The endocannabinoid system has been implicated in stress adaptation and the regulation of mood in rodent studies, but few human association studies have examined these links and replications are limited.
To examine whether a synonymous polymorphism, rs1049353, in exon 4 of the gene encoding the human endocannabinoid receptor (CNR1) moderates the effect of self-reported childhood physical abuse on lifetime anhedonia and depression and further, to replicate this interaction in an independent sample.
Genetic association study in 1041 young adult U.S. women with replication in an independent Australian sample of 1428 heroin dependent cases and 506 neighborhood controls.
Main outcome measure
Self-reported anhedonia and depression (with anhedonia).
In both samples, those who experienced childhood physical abuse were considerably more likely to report lifetime anhedonia. However, in those with one or more copies of the minor allele of rs1049353, this pathogenic effect of childhood physical abuse was attenuated. Thus, in those reporting childhood physical abuse, while 57% of those homozygous for the major allele reported anhedonia, only 29% of those who were carriers of the minor allele reported it (p < 0.02). rs1049353 also buffered the effects of childhood physical abuse on major depressive disorder, however this influence was largely attributable to anhedonic depression. These effects were also noted in an independent sample, where minor allele carriers were at decreased risk for anhedonia even when exposed to physical abuse.
Consistent with preclinical findings, a synonymous CNR1 polymorphism, rs1049353, is linked to the effects of stress attributable to childhood physical abuse on anhedonia and anhedonic depression. This polymorphism reportedly resides in the neighborhood of an exon splice enhancer and hence, future studies should carefully examine its impact on expression and conformational variation in CNR1, particularly in relation to stress adaptation.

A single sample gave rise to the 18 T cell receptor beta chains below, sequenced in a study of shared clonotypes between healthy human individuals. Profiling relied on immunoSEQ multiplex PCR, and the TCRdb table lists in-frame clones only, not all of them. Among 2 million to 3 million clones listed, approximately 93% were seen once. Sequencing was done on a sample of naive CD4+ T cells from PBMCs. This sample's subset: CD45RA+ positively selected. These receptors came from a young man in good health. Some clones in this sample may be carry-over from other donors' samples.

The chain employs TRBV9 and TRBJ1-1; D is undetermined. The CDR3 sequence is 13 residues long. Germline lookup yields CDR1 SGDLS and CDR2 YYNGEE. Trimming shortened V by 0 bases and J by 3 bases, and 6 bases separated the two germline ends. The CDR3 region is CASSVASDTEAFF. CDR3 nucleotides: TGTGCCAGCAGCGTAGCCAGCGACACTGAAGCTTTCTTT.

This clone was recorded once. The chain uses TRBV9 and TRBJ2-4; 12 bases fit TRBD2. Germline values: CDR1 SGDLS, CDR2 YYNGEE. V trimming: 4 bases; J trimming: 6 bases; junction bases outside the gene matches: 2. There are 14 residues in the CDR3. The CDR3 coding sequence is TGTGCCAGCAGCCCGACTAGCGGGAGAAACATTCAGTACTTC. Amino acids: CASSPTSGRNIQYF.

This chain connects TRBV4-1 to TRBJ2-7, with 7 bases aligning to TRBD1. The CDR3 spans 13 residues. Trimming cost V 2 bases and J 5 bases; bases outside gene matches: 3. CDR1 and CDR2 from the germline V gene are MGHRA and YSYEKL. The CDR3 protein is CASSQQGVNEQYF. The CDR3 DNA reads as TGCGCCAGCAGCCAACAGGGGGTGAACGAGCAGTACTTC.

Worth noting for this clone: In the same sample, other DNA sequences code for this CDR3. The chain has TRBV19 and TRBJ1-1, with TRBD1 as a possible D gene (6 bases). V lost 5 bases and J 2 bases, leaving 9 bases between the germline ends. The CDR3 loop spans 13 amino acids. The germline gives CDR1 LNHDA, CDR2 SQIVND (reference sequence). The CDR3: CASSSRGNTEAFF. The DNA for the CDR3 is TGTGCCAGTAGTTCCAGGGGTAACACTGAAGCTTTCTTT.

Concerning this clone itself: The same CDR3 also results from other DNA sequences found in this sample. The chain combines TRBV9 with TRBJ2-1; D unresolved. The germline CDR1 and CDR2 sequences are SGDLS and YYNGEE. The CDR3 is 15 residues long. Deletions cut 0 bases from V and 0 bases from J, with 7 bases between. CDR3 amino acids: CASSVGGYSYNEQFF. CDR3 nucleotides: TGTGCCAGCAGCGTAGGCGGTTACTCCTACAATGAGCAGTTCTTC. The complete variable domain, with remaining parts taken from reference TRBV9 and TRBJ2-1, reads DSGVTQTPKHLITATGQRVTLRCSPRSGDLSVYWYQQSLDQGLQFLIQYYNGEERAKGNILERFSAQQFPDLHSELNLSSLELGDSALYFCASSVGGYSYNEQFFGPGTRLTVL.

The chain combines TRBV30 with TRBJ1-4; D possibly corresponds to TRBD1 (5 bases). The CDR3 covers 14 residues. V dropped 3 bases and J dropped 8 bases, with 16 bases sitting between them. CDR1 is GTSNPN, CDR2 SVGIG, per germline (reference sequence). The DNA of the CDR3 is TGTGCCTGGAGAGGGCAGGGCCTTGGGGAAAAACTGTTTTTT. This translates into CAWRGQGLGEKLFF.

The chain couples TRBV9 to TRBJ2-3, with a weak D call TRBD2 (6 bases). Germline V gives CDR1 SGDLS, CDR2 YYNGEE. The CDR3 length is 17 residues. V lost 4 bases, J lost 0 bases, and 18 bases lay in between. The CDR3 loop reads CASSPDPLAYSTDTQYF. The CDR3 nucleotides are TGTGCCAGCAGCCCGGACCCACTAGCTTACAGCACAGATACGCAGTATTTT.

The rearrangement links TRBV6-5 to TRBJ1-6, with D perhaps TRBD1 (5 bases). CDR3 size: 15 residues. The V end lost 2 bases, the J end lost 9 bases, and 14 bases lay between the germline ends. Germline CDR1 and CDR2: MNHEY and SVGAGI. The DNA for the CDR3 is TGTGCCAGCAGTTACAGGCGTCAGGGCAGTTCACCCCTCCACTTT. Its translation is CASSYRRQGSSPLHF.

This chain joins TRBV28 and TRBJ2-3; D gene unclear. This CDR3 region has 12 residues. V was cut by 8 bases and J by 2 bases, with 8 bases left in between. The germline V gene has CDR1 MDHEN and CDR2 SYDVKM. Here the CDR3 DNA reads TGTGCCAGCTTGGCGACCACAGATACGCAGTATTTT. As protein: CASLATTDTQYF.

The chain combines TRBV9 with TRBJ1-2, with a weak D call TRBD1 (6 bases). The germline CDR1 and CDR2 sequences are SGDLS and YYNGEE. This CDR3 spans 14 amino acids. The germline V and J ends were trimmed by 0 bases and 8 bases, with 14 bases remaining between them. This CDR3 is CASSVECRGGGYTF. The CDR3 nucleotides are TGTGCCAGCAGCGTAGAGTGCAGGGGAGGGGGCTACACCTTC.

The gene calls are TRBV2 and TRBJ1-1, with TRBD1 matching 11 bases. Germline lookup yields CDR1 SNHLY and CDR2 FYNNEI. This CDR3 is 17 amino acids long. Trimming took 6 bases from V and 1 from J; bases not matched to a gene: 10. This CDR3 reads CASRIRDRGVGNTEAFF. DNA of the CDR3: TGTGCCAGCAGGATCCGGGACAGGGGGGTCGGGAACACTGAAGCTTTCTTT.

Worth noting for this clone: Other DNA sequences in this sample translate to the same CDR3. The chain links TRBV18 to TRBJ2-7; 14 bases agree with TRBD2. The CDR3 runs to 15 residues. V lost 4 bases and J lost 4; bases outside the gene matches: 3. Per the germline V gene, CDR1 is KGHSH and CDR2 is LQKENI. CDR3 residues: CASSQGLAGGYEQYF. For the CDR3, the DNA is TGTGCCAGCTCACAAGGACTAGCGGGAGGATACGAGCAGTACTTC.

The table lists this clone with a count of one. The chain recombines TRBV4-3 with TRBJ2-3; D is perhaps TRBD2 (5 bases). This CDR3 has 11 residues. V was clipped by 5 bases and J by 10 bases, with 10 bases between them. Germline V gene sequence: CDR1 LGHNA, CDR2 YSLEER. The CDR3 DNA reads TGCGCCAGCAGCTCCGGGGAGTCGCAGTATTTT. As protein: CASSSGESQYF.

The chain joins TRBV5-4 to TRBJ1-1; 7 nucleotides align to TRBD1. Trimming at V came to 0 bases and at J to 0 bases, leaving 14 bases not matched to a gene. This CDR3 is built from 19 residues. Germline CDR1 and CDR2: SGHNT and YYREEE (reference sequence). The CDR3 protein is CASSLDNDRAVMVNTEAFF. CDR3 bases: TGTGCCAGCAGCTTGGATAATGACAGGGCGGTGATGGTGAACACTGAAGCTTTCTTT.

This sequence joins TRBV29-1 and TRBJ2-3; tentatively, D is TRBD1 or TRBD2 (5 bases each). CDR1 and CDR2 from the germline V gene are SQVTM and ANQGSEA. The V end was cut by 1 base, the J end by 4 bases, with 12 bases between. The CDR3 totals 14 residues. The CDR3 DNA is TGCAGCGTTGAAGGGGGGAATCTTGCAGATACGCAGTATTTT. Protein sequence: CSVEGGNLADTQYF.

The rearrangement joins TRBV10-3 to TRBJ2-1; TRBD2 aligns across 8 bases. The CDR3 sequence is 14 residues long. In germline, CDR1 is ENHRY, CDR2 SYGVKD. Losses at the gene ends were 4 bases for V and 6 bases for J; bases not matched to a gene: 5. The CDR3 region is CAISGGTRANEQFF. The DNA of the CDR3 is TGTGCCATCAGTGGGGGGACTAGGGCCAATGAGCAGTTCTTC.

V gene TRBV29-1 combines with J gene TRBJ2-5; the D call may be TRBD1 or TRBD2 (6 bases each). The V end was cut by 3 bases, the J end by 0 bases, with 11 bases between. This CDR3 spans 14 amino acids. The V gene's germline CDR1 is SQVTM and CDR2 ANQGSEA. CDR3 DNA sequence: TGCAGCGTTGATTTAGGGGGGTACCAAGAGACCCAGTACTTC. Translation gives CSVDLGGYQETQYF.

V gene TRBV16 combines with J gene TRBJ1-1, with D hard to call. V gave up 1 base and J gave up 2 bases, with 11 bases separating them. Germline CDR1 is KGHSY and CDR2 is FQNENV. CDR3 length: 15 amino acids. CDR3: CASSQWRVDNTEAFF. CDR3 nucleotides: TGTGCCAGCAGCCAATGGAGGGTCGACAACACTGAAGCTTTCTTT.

CNR1; endocannabinoid; physical abuse; rs1049353; GxE; anhedonia; major depression
There is increasing evidence that heritable variation in gene expression underlies genetic variation in susceptibility to disease. Therefore, a comprehensive understanding of the similarity between relatives for transcript variation is warranted—in particular, dissection of phenotypic variation into additive and non-additive genetic factors and shared environmental effects. We conducted a gene expression study in blood samples of 862 individuals from 312 nuclear families containing MZ or DZ twin pairs using both pedigree and genotype information. From a pedigree analysis we show that the vast majority of genetic variation across 17,994 probes is additive, although non-additive genetic variation is identified for 960 transcripts. For 180 of the 960 transcripts with non-additive genetic variation, we identify expression quantitative trait loci (eQTL) with dominance effects in a sample of 339 unrelated individuals and replicate 31% of these associations in an independent sample of 139 unrelated individuals. Over-dominance was detected and replicated for a trans association between rs12313805 and ETV6, located 4MB apart on chromosome 12. Surprisingly, only 17 probes exhibit significant levels of common environmental effects, suggesting that environmental and lifestyle factors common to a family do not affect expression variation for most transcripts, at least those measured in blood. Consistent with the genetic architecture of common diseases, gene expression is predominantly additive, but a minority of transcripts display non-additive effects.